Pandemic Shines Light on the Importance of Telehealth for Truckers

October 31, 2020 Truck Accident Blog

Telehealth for Truckers Makes Sense During Coronavirus Pandemic

The coronavirus pandemic has led many people to embrace telemedicine services. While telehealth for truckers was already a trend, it’s now more popular than ever. After the Centers for Medicare and Medicaid Services authorized greater access for beneficiaries, weekly telemedicine calls jumped from roughly 13,000 users a week to 1.7 million beneficiaries accessing care through electronic communications in a single week.

Telehealth for Truckers

Even before the coronavirus public health emergency, truckers faced barriers to health care. The nature of their jobs often places them far from home if they fall ill. Their irregular work hours can inhibit their ability to visit medical offices during normal business hours. Truckers also tend to be self-employed. Independent trucking contractors who buy their own health insurance plans likely have high deductibles. As a result, they typically have high out-of-pocket health care costs that discourage them from visiting medical providers except for the most acute problems.

Barriers such as these too often prompt truckers to delay medical care. Even before the coronavirus forced everyone to think about their health, medical professionals and entrepreneurs recognized the potential of telehealth services to alleviate truckers’ health issues.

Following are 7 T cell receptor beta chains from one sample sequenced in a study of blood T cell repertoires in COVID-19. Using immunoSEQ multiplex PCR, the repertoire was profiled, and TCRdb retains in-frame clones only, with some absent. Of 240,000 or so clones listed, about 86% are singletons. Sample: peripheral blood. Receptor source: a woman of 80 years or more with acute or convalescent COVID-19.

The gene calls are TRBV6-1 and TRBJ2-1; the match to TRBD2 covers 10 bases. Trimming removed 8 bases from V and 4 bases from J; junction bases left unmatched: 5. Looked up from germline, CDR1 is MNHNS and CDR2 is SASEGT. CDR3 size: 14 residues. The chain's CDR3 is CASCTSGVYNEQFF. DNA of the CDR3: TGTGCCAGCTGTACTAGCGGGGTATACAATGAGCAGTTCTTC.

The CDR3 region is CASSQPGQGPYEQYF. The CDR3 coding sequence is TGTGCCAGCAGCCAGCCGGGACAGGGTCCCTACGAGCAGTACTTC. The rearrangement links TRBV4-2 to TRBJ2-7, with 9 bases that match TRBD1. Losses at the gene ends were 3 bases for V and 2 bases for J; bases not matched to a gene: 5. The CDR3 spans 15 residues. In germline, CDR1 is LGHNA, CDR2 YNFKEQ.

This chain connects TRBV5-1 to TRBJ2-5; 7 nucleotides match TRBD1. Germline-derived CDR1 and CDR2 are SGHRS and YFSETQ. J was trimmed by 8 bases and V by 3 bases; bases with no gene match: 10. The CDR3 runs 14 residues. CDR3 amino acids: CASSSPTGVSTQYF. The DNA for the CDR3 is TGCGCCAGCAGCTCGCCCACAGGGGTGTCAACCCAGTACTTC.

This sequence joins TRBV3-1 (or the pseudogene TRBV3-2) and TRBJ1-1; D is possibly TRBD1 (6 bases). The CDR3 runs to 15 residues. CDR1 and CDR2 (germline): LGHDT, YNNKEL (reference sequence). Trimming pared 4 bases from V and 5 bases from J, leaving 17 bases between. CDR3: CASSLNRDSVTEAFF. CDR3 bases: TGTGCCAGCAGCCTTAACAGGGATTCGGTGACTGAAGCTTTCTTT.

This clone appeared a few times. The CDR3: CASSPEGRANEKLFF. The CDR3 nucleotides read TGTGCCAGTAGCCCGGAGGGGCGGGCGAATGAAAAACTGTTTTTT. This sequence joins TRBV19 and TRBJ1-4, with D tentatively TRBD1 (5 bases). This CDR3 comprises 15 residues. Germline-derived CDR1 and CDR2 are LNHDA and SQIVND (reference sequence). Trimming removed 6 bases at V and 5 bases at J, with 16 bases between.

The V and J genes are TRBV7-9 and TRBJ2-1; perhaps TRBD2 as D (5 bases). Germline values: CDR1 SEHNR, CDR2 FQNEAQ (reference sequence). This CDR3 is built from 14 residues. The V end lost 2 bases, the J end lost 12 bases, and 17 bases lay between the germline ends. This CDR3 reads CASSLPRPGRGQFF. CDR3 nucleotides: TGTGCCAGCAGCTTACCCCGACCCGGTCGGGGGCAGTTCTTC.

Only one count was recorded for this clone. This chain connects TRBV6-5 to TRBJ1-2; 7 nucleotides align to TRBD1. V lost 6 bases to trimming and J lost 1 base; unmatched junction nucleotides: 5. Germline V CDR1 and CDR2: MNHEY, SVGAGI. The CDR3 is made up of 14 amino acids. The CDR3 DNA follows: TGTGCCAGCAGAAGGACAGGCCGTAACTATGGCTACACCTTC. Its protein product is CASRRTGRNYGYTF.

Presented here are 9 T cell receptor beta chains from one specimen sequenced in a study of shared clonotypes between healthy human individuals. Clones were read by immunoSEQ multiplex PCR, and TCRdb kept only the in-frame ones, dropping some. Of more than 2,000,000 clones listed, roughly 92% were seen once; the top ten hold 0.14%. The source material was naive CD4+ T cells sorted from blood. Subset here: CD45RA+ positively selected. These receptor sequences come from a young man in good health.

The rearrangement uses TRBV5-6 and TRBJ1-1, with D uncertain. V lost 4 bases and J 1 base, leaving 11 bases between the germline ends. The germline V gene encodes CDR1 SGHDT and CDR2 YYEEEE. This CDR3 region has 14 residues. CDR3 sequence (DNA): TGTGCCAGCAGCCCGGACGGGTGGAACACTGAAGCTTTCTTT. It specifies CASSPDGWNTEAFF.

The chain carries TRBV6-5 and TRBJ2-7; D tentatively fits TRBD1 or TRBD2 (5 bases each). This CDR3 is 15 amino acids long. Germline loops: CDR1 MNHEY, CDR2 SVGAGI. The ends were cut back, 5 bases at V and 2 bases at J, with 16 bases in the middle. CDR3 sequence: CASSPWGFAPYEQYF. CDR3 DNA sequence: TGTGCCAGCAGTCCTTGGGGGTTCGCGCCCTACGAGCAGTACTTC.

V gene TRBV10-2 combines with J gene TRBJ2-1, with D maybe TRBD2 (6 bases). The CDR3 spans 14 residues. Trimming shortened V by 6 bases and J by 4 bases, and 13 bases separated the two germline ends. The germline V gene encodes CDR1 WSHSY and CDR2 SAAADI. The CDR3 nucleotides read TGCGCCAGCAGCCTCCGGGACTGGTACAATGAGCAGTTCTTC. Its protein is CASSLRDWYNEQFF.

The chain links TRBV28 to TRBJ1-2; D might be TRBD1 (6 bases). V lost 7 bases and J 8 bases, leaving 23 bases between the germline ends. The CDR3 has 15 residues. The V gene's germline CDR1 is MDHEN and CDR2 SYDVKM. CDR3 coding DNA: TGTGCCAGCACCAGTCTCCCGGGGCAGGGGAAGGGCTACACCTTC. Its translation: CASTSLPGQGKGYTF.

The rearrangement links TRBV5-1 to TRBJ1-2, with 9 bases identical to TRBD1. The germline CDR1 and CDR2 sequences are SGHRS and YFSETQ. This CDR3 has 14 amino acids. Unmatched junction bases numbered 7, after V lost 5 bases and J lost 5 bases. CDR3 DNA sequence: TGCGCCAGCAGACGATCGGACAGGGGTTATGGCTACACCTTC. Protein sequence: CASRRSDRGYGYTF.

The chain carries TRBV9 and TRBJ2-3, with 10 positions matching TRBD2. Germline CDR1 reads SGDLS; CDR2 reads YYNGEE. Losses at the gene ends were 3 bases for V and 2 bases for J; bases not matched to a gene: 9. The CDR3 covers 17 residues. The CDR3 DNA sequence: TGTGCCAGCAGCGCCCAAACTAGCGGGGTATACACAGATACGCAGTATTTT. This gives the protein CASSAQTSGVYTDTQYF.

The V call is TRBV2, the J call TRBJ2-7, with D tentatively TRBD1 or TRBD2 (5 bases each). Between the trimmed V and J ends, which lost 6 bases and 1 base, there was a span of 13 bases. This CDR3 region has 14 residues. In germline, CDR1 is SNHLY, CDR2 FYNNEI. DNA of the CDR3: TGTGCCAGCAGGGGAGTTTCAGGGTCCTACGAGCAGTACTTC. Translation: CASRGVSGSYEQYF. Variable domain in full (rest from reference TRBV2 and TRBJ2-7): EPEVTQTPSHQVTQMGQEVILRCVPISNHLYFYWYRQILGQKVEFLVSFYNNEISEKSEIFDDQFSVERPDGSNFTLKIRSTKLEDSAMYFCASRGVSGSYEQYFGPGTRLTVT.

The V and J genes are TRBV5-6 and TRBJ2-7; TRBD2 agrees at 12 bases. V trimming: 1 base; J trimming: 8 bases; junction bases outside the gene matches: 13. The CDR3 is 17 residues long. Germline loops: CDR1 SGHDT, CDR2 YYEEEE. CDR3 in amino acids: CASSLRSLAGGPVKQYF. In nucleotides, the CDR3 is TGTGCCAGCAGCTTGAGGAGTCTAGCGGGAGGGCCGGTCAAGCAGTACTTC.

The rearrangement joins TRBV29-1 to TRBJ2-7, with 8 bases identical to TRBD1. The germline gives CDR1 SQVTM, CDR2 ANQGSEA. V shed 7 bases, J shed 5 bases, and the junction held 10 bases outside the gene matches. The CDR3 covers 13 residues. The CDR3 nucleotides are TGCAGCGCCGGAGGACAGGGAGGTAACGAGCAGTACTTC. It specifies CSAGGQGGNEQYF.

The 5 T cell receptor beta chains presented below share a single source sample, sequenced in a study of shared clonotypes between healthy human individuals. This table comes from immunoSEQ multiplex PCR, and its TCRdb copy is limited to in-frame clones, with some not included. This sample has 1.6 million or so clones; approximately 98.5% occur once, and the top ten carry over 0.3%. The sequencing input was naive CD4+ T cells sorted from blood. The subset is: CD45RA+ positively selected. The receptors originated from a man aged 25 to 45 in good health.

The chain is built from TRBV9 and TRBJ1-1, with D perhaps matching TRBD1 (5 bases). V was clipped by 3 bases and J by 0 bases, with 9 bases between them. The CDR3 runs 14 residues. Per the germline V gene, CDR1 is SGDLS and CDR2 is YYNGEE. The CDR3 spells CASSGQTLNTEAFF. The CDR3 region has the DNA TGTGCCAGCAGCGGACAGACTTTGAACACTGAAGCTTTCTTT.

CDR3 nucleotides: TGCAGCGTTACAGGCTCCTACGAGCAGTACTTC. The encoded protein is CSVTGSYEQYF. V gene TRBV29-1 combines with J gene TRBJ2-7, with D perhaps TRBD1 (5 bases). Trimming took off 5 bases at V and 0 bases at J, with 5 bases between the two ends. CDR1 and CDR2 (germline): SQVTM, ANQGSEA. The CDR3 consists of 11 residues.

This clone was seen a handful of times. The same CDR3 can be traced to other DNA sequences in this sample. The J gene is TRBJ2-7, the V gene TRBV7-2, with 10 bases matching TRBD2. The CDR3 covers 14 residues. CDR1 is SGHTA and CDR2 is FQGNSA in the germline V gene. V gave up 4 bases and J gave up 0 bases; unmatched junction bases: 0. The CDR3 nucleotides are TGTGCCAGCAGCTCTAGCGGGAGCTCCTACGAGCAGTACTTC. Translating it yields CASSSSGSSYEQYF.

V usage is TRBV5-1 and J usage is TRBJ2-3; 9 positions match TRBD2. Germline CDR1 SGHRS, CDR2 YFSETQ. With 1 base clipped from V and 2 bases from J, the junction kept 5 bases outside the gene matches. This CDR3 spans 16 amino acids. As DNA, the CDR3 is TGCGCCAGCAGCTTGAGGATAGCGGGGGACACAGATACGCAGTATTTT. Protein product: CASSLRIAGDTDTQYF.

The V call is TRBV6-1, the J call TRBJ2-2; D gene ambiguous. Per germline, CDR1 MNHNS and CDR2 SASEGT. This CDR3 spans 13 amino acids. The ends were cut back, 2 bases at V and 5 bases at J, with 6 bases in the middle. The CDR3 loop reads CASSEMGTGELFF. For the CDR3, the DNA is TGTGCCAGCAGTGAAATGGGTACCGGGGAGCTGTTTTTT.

In the pursuit of solutions, medical service companies have been busy developing mobile applications that bring telemedicine into the cabs of truck drivers. Products like the My20 GoMedRx subscription connect truckers and their dependents with low-cost telemedicine services. For a relatively low annual fee, owner-operators can speak with telehealth physicians through the My20 mobile application run by Konexial.

This service allows users to speak with a physician and obtain or renew prescriptions. Physicians can send prescriptions to pharmacies along a trucker’s route so that patients can pick them up while still hauling cargo down the road.

A telehealth product called GenieMD also serves the market for truckers in need of health consultations while on the road. The mobile application TruckPark partners with GenieMD to provide fee-per-use physician consultations for truckers.

These telehealth mobile applications solve many of the problems experienced by truckers who need health care while working on the road. Additionally, truckers employed by transport companies increasingly have access to telemedicine through their employer-sponsored health plans.

How Poor Trucker Health Intersects With Coronavirus

Driving a truck, especially on long hauls, forces operators to sit for long periods of time. Their sedentary work duties often take a toll on their health. About 2 million people work as long-haul truck drivers in the United States. Compared to the average population, these workers are much more likely to develop obesity and diabetes. Medical researchers have identified a strong link between those two specific medical conditions and the threat of enduring serious cases of COVID-19, the potentially deadly disease caused by coronavirus infection.

telehealth for truckers

For truck drivers with preexisting conditions, the coronavirus pandemic has heightened health concerns. Telemedicine offers a convenient way to stay current with medical appointments and ensure the timely renewal of important prescription drugs.

When truckers stay on top of their health concerns, they may avoid the worst complications of COVID-19 should they suffer an exposure to the virus. Additionally, their overall health might improve. This could help people in this occupation feel more alert throughout their workdays. Better health may insulate them from the effects of fatigue. As any trucking accident lawyer will tell you, sleepiness behind the wheel can contribute to truck accidents.